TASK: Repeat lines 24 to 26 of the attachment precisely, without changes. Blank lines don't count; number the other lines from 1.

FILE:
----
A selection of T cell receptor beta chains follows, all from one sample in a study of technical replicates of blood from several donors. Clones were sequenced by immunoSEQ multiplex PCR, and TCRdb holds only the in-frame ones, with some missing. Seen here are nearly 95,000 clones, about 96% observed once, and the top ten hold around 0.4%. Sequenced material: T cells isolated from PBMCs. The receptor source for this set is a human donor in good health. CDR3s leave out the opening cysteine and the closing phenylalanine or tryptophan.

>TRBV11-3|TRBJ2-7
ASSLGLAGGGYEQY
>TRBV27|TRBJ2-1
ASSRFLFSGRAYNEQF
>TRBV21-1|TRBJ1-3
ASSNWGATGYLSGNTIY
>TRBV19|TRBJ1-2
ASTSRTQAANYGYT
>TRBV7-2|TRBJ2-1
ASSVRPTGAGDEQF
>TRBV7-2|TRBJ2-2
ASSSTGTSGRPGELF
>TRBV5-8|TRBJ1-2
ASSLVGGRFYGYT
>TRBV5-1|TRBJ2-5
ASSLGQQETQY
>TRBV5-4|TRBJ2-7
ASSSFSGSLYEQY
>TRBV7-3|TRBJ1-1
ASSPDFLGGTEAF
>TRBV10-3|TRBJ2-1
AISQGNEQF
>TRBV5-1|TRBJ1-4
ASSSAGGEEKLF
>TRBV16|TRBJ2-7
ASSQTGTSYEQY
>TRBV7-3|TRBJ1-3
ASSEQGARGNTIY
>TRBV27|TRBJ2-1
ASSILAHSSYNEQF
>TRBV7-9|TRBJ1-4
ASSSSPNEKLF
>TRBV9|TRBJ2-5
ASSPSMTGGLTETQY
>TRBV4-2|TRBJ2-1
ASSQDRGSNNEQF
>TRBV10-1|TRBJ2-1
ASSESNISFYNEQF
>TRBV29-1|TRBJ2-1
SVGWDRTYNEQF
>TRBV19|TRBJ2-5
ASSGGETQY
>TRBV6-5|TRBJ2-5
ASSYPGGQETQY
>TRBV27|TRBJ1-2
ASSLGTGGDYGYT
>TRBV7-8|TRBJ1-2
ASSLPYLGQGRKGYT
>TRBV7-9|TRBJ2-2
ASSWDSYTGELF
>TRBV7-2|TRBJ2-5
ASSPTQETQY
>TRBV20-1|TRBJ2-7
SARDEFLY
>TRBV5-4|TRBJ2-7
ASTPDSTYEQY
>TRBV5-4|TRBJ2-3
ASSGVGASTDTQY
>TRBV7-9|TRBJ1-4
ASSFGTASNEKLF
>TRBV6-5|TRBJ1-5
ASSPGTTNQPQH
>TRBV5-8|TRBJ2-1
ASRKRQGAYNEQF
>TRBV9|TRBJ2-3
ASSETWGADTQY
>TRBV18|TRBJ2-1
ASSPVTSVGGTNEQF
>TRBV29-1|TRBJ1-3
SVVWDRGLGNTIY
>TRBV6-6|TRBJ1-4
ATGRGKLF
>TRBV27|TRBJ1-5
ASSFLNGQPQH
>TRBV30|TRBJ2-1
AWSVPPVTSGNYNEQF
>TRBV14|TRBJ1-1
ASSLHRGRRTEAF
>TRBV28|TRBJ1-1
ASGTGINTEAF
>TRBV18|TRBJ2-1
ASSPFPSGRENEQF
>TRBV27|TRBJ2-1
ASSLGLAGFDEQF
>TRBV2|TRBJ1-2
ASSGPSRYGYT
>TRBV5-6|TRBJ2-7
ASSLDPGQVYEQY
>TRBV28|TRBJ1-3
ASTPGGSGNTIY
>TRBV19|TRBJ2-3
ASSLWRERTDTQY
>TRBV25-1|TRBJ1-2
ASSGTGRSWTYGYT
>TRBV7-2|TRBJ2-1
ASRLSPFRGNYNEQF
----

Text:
>TRBV5-1|TRBJ1-4
ASSSAGGEEKLF
>TRBV16|TRBJ2-7